"There's only one hard and fast rule in running: sometimes you have to run one hard and fast."

Thursday, May 19, 2011

Periodization 7

If you plan to increase training workload over a season, you can't just ratchet it up every week and expect to go uninjured. Thus, the idea of incorporating easy weeks as a safety valve was created.

In the popular training schedules of Brad Hudson, he keeps mileage constantly "moderately high." His method of nonlinear periodization depends upon a couple of beliefs: 1) The standard method of linear periodization leads to injury from doing too much of one type of training and then abruptly shifting to too much of another. 2) If one runs high mileage, the hard miles one does is a relatively small percentage of the total, so increasing their intensity is not a big deal. This method works best for those who have a keen sense of their abilities and who don't push themselves to their limits in workouts.

By contrast, the other currently popular schedules, those of Jack Daniels, have a repeated three week cycle. While the numbers vary, in general it looks like 100% maximum mileage, 90%, 70% and then repeat, with the low mileage week also having fewer hard miles. He gives no rationale for his weekly mileage variations.

The biggest proponent of easy weeks is Jeff Galloway. In his first book, he recommended a four week cycle of 100%, 70%, 100%, 50%, with the 50% week having little or no speedwork. He gives no reason for these particular percentages (and in other places says "find what works for you") and probably came up with them empirically. Some would argue that his easy week is too easy, but it is better to err on the side of caution. One source of inspiration for his easy weeks may have been Dr. Costill's idea for increasing mileage every other week, with intervening easy weeks, published in the 1970's.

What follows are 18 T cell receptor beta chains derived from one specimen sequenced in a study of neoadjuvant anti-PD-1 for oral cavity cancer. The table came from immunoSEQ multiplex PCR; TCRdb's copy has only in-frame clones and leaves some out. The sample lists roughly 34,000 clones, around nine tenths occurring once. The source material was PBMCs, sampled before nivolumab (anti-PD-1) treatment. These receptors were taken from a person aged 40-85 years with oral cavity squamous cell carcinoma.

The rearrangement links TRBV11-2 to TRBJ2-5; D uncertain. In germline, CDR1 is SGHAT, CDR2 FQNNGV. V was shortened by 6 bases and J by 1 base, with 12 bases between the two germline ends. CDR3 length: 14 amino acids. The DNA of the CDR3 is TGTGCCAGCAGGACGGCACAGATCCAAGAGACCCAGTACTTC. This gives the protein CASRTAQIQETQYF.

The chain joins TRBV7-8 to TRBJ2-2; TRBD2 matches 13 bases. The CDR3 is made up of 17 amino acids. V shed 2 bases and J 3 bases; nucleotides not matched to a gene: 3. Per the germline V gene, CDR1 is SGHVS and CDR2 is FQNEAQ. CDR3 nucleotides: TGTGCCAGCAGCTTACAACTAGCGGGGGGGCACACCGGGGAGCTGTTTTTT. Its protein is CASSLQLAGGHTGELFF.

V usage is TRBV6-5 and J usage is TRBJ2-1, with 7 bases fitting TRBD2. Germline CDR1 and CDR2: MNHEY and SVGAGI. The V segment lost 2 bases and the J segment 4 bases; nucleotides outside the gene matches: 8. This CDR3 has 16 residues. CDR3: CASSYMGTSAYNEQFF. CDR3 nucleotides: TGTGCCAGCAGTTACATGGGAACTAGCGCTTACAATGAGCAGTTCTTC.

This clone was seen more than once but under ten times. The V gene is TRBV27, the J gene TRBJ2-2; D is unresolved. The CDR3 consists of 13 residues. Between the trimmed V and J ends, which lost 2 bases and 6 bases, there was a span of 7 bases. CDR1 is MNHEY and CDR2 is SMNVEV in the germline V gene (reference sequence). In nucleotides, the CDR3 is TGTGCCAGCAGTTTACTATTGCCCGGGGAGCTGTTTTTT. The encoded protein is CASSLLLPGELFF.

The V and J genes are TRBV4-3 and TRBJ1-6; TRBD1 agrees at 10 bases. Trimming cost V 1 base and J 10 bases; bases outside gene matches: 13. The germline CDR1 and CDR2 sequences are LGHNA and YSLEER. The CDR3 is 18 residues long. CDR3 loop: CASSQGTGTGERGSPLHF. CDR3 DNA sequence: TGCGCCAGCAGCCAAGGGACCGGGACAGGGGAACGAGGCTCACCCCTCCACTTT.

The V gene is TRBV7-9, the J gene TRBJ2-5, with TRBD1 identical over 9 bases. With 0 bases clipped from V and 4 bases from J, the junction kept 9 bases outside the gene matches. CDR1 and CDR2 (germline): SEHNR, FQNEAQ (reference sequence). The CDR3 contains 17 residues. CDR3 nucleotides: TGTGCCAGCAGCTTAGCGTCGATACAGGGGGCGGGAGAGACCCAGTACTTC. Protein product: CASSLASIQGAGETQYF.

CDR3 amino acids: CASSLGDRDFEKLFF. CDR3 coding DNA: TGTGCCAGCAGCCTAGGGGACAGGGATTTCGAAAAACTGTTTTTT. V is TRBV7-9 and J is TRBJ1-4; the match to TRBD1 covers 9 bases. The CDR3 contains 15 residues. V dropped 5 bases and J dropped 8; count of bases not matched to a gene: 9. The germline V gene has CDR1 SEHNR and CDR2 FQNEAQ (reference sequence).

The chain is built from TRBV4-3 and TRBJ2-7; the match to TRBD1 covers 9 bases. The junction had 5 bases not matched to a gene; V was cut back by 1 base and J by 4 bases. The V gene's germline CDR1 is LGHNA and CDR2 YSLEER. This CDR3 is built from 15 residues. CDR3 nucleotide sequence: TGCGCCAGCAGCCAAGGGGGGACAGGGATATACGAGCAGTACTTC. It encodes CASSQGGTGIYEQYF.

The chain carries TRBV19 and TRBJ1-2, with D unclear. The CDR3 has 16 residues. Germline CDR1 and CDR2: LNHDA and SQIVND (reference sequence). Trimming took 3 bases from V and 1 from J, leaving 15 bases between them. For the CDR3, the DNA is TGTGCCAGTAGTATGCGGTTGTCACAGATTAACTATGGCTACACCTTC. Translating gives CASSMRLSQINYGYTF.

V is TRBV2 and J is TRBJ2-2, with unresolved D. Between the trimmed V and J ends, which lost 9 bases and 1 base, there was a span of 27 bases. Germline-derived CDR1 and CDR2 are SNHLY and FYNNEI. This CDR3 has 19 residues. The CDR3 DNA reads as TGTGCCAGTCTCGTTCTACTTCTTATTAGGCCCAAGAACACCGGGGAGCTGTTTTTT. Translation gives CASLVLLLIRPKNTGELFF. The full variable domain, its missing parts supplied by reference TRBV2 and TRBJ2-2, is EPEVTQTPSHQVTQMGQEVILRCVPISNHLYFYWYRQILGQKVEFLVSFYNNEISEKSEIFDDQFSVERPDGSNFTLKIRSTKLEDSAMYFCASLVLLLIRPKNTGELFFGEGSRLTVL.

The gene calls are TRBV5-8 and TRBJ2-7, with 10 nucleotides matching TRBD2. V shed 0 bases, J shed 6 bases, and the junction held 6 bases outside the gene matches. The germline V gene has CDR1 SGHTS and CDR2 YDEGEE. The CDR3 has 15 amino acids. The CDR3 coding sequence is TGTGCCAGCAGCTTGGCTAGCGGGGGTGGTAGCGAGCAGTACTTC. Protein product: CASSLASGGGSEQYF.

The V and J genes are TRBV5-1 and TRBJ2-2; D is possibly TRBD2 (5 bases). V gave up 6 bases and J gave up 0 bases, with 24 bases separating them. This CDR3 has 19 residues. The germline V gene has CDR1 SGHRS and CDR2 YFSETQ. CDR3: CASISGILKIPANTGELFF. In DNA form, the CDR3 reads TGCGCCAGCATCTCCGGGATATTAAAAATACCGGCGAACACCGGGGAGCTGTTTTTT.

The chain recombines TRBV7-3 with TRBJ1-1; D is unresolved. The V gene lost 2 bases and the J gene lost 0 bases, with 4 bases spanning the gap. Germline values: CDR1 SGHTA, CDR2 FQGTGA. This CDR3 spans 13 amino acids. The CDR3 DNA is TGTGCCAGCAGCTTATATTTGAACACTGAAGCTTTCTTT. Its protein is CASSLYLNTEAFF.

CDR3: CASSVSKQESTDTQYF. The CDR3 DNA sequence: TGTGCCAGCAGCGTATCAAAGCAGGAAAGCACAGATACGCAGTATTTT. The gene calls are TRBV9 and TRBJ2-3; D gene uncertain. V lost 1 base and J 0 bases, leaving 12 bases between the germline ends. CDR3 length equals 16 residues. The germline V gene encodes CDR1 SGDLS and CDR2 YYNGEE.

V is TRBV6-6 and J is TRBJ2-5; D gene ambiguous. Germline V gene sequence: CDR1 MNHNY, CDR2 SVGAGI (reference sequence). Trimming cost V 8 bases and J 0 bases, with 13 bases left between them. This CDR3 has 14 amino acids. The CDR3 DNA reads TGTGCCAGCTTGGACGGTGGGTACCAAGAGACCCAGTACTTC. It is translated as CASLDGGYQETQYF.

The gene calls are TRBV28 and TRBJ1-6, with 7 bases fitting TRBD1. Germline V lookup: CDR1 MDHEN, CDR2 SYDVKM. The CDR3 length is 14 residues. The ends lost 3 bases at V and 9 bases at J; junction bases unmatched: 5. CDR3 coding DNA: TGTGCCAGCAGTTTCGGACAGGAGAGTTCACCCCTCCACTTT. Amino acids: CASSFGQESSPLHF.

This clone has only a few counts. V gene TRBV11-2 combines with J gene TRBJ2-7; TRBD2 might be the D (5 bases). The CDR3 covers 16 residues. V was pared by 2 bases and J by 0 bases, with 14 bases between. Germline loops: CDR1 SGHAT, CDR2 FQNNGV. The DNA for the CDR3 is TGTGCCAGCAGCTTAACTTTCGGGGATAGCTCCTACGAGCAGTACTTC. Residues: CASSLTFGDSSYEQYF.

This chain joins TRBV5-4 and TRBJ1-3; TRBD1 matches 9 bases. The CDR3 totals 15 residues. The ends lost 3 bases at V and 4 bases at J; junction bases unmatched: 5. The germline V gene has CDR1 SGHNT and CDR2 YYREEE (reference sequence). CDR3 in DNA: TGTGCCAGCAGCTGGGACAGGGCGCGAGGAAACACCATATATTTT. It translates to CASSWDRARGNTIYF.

If you search the Web for "crash training," you'll find Peter Snell's plan for increasing mileage. His cycle looks like: 100%, 50%, 75%, 25% and then increasing each number by 25 percentage points each cycle, leading one to double one's mileage in 5 months. This might be possible for beginners, especially if they're young, but can't be recommended. I always advocate beginners getting the most they can out of as little mileage as possible to begin with, racing often for experience and then increasing mileage by 10% per week, but only once or twice per year.

Next: Combining all the ideas into a whole (but there's probably going to be a race report before that).


Glaven Q. Heisenberg said...

Re: verbose commentator - were you thinking of Vin Scully?

Anonymous said...

I have never considered a stringent method of increasing mileage. 2010 I went from fighting and injury to high mileage fairly quickly-

238 miles in January
612 miles in February
938 mile in March
762 miles in April was the start of a taper.

I am not saying this was ideal or that I would do it again. During this time I was doing 1 to 2 moderate speed workouts each week. But I accepted I would fail at some speed sessions because the goal was mileage

I believe the reasons most people fail in ramping up mileage:
1) Running too fast on easy days
2) Not getting enough calories and specifically the right amount of Protein and Carbs
3) Not getting enough h20
4) Not taking care of their electrolytes
5) Not getting enough sleep.

Any one of these can create a recipe for failure - Do 2 or more and you are a long shot to succeed.

To me there are 2 approaches to ramping up mileage:

1) Keep the relative intensity the same and slowly ramp up the mileage.

2) Drop the intensity - Ramp up more agressively and then slowly ramp the intensity back up.

Everyone has their limits - But sometimes we have to test and fail at a new limit before we retest and succeed.

Just my 2 cents

Michael Henze

Colin said...

Michael - 938 miles in a single month? Wow!!

Good luck at Superior this weekend, Steve! Please don't go out _too_ hard ...